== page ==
Drug smuggling: the latest affliction in Lebanon

By May 4, 2021

Lebanon (MNN) — Saudi Arabia and four neighboring countries are banning Lebanese produce after massive drug seizures.

On April 23, Saudi authorities seized millions of amphetamine pills concealed in a shipment of pomegranates from Lebanon. A day prior, Greek authorities intercepted a shipment of cannabis en route from Lebanon to Slovakia following tips from the U.S. Drug Enforcement Agency.

Grapes in a Lebanese vineyard.
(Photo courtesy of Mervat Salman/Wikimedia Commons)

Saudi Arabia’s ambassador to Beirut tweeted that his country had seized more than 600 million narcotic pills and hundreds of kilograms of hashish smuggled from Lebanon over the last six years. Reports from Arab News and The Jerusalem Post point to Hezbollah as the primary driver behind Lebanon’s drug smuggling.

“Drugs have always been an issue in Lebanon. It’s an ‘under the table’ issue,” Heart for Lebanon’s Tom Atema says.

“Lebanon’s a very conservative country, and it’s an honor/shame culture, so you don’t talk about these kinds of issues, but it is a growing problem.”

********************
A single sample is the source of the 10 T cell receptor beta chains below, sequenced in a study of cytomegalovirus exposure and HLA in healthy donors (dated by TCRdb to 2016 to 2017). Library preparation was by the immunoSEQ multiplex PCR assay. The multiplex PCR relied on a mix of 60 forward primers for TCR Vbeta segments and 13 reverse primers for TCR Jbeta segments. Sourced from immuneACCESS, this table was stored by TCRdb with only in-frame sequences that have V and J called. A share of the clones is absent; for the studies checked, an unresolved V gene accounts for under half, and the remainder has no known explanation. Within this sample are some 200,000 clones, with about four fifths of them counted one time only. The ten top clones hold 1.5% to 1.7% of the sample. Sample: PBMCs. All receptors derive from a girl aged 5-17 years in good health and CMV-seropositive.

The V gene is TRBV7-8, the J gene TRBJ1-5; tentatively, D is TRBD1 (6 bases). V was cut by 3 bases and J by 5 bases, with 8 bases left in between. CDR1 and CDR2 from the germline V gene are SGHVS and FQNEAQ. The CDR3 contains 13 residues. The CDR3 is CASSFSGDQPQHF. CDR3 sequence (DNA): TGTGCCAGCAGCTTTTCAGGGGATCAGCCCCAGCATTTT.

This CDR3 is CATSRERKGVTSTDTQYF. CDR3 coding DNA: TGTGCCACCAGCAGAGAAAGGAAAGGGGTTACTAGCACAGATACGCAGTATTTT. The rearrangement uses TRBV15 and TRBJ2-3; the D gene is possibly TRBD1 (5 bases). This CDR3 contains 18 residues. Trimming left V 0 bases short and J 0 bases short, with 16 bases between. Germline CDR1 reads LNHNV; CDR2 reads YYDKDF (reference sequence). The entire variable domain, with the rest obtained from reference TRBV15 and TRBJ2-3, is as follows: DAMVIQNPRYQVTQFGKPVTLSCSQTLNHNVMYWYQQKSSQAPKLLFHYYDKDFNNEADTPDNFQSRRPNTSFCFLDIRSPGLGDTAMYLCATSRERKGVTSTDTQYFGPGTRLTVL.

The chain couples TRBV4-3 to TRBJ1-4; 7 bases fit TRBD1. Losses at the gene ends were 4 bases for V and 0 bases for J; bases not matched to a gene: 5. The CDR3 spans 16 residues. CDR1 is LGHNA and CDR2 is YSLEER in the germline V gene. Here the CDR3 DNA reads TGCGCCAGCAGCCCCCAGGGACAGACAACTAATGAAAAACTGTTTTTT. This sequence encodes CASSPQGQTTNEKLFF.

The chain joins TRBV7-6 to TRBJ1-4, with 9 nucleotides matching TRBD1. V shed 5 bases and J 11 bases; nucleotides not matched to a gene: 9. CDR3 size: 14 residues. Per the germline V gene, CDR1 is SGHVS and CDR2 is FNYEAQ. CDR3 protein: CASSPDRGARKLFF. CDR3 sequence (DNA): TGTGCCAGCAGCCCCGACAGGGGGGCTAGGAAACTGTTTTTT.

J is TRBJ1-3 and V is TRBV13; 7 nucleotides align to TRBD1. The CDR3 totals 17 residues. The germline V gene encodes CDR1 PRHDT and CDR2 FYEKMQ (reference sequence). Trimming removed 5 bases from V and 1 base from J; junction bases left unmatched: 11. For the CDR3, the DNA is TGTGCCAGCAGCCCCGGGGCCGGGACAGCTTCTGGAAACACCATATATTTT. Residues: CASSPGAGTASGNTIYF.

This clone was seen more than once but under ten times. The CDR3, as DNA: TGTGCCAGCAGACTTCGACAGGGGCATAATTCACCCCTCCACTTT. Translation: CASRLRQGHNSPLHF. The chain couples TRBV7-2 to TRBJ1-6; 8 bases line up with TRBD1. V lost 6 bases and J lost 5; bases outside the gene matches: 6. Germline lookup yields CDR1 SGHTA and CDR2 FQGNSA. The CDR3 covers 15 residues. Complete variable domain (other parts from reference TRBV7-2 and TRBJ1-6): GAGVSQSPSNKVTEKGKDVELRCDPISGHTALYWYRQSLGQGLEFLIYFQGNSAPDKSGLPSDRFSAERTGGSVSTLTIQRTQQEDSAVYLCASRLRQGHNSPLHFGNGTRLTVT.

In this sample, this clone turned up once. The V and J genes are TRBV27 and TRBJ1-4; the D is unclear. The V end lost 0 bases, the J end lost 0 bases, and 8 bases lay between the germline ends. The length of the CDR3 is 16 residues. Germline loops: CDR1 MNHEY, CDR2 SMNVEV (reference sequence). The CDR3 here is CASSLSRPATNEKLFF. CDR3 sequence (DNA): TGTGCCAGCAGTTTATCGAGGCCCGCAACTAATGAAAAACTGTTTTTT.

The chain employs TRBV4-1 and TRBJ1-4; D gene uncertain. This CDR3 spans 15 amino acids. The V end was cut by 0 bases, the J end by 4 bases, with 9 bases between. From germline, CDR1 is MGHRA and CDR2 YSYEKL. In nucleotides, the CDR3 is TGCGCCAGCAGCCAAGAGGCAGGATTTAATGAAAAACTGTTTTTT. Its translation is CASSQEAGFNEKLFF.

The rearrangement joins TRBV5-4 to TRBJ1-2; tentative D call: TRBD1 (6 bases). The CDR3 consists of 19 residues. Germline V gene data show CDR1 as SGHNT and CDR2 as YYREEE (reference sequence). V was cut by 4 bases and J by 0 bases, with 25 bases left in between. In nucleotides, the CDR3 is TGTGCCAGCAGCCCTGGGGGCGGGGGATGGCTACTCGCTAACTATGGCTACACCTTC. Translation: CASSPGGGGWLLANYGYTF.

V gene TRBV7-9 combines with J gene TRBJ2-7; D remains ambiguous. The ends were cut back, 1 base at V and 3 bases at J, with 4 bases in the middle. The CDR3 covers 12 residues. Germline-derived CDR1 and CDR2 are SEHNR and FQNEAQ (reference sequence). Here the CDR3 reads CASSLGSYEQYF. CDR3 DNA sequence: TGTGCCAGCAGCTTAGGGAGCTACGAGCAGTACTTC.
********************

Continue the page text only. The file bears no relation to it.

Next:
Produce exports to the Gulf states account for 55-percent of this sector’s trade, The National reports. The loss comes at a difficult time. Over half of Lebanon’s population lives in poverty due to the country’s multilayered crisis. See our full Lebanon coverage here.

“This is my 20th year going to Lebanon,” Atema says, describing an atmosphere very different than the one he experienced during his first visit in 1991.

“You can feel the country in freefall. But on the other side of the coin, this has opened up another whole group of people that are passionately seeking answers and seeking Jesus.”

The people of Lebanon, whether residents or refugees, are tired of the status quo. “They’re sick and tired of being sick and tired, and they’re saying, ‘there’s got to be something better,’” Atema says.

“Even Muslims are done with their religion. One person told me, ‘It’s empty. There’s nothing to it. Can you help me understand who Jesus is? Because I keep hearing this [name].”

Pray Heart for Lebanon staff will be bold and courageous as they introduce people to Jesus. “It’s a wide-open opportunity for us,” Atema says.

“Lebanon is poised to become one of the first Christian nations again in the Middle East. More Muslims are coming to Christ than I can even begin to tell you about.”



Header image depicts amphetamine pills, like those intercepted by Saudi authorities on April 23. (Photo courtesy of Quote Catalog/Flickr)